India’s Moon Rover Confirms Presence of Sulphur
The lunar south pole’s existence of sulphur has been verified by India’s Moon rover, according to the nation’s space agency.
India this week made history by landing a spacecraft for the first time close to the largely uncharted south pole and by becoming only the fourth country to set foot on the moon.
“The Laser-Induced Breakdown Spectroscopy (LIBS) instrument onboard Chandrayaan-3 Rover has made the first-ever in-situ measurements on the elemental composition of the lunar surface near the south pole,” the Indian Space Research Organisation (ISRO) stated in a statement dated Monday.
“These in-situ measurements confirm the presence of sulphur in the region unambiguously, something that was not feasible by the instruments onboard the orbiters,” it said.
According to ISRO, subsequent tests revealed the presence of manganese, silicon, and oxygen, while the spectrographic examination also showed the presence of aluminium, calcium, iron, chromium, and titanium on the lunar surface.
The comparatively uncharted south pole will be explored by the six-wheeled, solar-powered rover Pragyan, which means “Wisdom” in Sanskrit. Over the course of its two-week mission, Pragyan will transmit photographs and scientific data.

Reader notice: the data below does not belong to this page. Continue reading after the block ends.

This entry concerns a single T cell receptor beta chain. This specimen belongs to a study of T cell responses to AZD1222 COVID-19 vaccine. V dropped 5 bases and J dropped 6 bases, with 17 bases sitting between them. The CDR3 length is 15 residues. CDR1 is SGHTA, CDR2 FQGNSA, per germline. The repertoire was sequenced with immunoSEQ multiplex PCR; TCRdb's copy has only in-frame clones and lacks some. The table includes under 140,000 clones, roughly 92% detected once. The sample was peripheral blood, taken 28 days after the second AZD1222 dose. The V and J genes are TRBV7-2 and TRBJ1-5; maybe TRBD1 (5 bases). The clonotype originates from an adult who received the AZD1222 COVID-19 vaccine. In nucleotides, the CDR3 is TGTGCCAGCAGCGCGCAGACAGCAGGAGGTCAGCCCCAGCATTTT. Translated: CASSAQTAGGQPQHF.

Despite occasional hiccups, India has been steadily matching the accomplishments of other space projects at a fraction of their cost.
Four years ago, the previous Indian lunar mission, which was viewed at the time as a major setback for the programme, crashed during its final descent.
Since its launch in front of thousands of cheering spectators over six weeks ago, Chandrayaan-3 has captured the public’s interest. Last week, it successfully touched down on the Moon just days after a Russian lander crashed nearby.
India launched a vehicle into orbit around Mars in 2014, becoming the first Asian country to do so, and it has plans to launch a probe towards the sun in September.
By the end of the year, ISRO plans to launch a three-day crewed trip into Earth’s orbit.
It also has plans to send a second probe to the Moon in collaboration with Japan by 2025, as well as an orbital mission to Venus in the following two years.